Video

Video Russia Accused of Abusing Interpol to Pursue Opponents

A British pro-democracy group has accused Russia of abusing the global law enforcement agency Interpol by requesting the arrest and extradition of political opponents. A new report by the group notes such requests can mean the accused are unable to travel and are often unable to open bank accounts. VOA's Henry Ridgwell reports.
Video

Video Genome Initiative Urgently Moves to Freeze DNA Before Species Go Extinct

Earth is in the midst of its sixth mass extinction. The last such event was caused by an asteroid 66 million years ago. It killed off the dinosaurs and practically everything else. So scientists are in a race against time to classify the estimated 11 million species alive today. So far only 2 million are described by science, and researchers are worried many will disappear before they even have a name. VOA’s Rosanne Skirble reports.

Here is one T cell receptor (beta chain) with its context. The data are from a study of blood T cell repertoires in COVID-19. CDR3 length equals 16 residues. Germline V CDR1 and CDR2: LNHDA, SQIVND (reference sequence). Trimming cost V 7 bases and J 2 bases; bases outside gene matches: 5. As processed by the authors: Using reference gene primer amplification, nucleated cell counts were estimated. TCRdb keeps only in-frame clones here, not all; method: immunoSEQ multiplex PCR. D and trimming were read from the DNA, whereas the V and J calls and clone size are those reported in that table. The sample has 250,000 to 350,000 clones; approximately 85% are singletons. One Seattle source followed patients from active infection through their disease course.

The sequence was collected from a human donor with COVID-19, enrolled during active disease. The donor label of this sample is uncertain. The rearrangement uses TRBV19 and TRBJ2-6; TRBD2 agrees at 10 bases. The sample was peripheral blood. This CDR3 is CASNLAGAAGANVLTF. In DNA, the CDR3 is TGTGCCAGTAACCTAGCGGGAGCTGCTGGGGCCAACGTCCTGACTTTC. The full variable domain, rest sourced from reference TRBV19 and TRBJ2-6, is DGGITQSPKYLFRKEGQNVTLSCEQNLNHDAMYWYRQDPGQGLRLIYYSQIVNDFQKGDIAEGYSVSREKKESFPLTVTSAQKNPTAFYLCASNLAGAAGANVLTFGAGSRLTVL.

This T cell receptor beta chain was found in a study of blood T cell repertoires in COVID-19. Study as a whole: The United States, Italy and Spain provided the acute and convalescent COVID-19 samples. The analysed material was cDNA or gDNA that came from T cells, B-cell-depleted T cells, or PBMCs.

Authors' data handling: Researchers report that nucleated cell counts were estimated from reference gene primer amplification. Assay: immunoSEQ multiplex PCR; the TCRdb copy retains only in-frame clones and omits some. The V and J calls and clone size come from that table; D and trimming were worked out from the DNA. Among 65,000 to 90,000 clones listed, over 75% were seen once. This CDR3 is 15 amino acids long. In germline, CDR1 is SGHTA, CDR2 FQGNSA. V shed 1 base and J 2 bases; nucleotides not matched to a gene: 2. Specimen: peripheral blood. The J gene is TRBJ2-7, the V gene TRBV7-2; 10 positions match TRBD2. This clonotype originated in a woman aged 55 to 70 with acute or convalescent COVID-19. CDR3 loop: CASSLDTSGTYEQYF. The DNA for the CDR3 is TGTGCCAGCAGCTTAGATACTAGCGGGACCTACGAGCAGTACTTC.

Video

Video Scientists: One-Dose Malaria Cure is Possible

Scientists have long been trying to develop an effective protection and cure for malaria - one of the deadliest diseases that affects people in tropical areas, especially children. As the World Health Organization announces plans to begin clinical trials of a promising new vaccine, scientists in South Africa report that they too are at an important threshold. George Putic reports, they are testing a compound that could be a single-dose cure for malaria.
Video

Video Special Olympics Athletes Meet International Friends